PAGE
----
Founded in 1934 during the Great Depression, the Park District took on the job of preserving open space in the area and making it accessible to residents. It is one of the largest regional park agencies in the U.S. and has preserved more than 98,000 acres of open space in 65 regional parks.
Measure WW, an extension of the 1988 Measure AA, will generate $500 million over the next 20 years. At the same time, homeowners will not see their taxes increase as a result. Park District officials say they expect the assessment to remain at $10 per each $100,000 of assessed valuation.
Of the funds raised, $375 million will go toward existing projects and acquisition; $125 million will go toward the cities in the park district. Danville will receive $1.9 million.
Danville has already received $99,000 in Measure AA funds, which were used to improve Hap Magee Ranch Park and Green Valley Elementary School. AA funds were also directly responsible for the preservation of 34,000 acres of open space and the creation of 100 miles of new trails.
These local areas are on the project list for Measure WW funds:
* $1.4 million - Complete trail corridors between Las Trampas, Sycamore Valley and Mount Diablo.
* $8.3 million - Establish interpretive visitor facility and indoor meeting space to serve the San Ramon Valley in Las Trampas. Also develop access to recently acquired properties including staging, trails and camping areas.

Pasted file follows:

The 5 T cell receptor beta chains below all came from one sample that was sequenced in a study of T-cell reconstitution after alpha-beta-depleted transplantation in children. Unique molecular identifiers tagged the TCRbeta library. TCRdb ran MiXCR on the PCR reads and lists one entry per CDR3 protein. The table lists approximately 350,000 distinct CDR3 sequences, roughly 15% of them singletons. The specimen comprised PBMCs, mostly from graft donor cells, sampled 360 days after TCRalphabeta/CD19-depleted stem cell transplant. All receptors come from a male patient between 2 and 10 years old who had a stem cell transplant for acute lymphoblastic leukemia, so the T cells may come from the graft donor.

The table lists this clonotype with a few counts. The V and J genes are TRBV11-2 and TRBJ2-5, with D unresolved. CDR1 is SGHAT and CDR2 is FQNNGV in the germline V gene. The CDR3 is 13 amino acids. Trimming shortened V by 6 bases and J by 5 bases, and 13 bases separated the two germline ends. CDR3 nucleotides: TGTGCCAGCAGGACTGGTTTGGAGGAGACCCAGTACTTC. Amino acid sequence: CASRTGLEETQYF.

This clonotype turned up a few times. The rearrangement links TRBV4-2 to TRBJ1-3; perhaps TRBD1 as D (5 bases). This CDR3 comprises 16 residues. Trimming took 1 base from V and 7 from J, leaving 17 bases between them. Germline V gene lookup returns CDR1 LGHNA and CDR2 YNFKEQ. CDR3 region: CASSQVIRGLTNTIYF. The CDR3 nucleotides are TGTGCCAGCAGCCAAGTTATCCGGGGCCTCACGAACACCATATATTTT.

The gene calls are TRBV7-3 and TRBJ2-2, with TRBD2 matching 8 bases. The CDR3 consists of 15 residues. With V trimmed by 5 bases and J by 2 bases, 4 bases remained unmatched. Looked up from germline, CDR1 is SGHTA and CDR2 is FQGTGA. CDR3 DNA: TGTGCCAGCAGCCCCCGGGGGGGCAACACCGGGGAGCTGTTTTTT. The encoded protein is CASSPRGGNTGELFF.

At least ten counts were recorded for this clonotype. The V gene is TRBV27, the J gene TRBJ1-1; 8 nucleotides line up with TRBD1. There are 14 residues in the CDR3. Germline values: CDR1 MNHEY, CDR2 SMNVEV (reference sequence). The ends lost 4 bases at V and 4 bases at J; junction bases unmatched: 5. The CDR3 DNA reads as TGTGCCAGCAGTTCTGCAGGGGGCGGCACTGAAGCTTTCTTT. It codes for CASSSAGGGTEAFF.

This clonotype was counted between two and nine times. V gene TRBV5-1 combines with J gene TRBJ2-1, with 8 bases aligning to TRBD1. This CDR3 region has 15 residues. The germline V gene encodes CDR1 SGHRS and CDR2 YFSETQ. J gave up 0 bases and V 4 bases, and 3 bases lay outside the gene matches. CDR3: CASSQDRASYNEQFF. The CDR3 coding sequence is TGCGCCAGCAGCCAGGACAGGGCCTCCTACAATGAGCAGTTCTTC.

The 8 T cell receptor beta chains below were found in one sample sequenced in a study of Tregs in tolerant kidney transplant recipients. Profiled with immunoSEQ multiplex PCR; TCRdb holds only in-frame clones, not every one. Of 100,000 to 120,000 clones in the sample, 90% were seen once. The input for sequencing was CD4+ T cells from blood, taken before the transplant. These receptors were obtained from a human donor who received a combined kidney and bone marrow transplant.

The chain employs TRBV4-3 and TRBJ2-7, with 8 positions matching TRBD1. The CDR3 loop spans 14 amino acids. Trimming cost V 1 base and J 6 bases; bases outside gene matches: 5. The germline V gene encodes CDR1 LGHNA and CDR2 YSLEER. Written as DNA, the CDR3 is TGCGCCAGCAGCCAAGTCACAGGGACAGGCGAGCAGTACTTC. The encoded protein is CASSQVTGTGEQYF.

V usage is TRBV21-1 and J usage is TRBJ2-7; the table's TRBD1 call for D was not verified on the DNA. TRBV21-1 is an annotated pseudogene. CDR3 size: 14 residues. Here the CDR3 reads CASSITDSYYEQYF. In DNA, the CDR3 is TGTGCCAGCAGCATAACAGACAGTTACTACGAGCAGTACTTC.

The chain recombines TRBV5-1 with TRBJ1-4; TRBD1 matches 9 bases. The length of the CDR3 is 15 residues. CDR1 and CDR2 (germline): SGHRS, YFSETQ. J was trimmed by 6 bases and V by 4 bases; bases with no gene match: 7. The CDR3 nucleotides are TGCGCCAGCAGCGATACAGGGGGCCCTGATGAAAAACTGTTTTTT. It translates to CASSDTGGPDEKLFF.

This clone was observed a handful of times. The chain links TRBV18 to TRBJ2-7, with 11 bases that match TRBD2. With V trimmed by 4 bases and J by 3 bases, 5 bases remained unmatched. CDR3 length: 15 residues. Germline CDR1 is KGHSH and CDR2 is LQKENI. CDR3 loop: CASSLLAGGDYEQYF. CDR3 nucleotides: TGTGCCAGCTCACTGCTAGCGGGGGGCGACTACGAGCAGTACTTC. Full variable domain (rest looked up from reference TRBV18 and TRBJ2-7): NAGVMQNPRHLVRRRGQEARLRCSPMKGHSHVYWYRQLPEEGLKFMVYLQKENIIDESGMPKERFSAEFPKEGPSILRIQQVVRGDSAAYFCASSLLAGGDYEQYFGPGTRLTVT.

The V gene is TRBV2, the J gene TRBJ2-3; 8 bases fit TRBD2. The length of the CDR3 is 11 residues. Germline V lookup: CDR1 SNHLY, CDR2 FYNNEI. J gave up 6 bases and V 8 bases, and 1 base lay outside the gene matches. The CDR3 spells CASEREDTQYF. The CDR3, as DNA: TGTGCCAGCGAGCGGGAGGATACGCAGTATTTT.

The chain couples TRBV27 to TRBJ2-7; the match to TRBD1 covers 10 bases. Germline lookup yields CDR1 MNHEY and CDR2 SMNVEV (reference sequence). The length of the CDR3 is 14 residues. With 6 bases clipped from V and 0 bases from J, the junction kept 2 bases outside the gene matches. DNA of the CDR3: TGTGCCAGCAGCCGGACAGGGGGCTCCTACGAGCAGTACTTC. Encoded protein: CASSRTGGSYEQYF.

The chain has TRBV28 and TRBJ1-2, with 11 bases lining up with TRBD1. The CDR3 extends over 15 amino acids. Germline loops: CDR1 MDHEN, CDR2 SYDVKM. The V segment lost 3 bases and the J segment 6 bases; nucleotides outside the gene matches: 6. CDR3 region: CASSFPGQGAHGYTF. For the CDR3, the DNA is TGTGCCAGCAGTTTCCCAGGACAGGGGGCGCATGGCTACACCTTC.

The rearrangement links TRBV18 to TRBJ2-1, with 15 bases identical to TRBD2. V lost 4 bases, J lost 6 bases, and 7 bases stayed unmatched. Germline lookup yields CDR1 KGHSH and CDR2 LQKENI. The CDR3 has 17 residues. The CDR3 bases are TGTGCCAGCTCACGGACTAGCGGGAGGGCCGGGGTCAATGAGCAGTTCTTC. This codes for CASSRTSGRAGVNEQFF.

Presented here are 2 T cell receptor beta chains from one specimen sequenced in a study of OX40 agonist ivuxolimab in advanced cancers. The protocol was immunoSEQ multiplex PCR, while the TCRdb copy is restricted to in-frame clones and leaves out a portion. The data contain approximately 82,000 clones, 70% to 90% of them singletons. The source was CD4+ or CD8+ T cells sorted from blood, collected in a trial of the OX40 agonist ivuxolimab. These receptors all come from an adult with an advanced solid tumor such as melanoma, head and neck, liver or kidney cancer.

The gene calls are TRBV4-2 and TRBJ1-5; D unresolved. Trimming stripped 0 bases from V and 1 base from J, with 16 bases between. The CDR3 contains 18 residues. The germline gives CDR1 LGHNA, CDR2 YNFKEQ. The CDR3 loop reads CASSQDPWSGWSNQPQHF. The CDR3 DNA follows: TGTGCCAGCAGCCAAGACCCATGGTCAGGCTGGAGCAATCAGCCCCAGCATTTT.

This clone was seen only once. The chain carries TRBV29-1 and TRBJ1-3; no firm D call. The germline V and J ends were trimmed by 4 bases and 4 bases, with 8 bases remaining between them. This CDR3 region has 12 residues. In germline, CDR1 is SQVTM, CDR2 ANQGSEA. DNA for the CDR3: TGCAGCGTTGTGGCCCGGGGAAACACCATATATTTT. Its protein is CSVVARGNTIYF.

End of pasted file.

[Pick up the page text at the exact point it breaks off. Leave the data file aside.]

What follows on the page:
* $925,000 - Acquire lands to complete Sycamore Valley Open Space boundaries and trail connections, both inside the park and to Mount Diablo.
* $875,000 to acquire and develop regional trail connecting Tassajara Creek in Dublin to Mount Diablo.
See the complete lists at www.ebparks.org.
Opponents to Measure WW include a group called Better East Bay Parks, which contends that the Park District isn't a good steward of the land it owns and manages.
"We find it bizarre that the EBRPD supports bicycle recreation on its urban parks and paved paths, but bans it from 85 percent of its back country trails," said Better East Bay Parks member John Grigsby.
He added that bicyclists are accused of destroying the natural environment of the trails, but the reality is bulldozers and grazing cattle have caused the destruction and they are employed by the park district.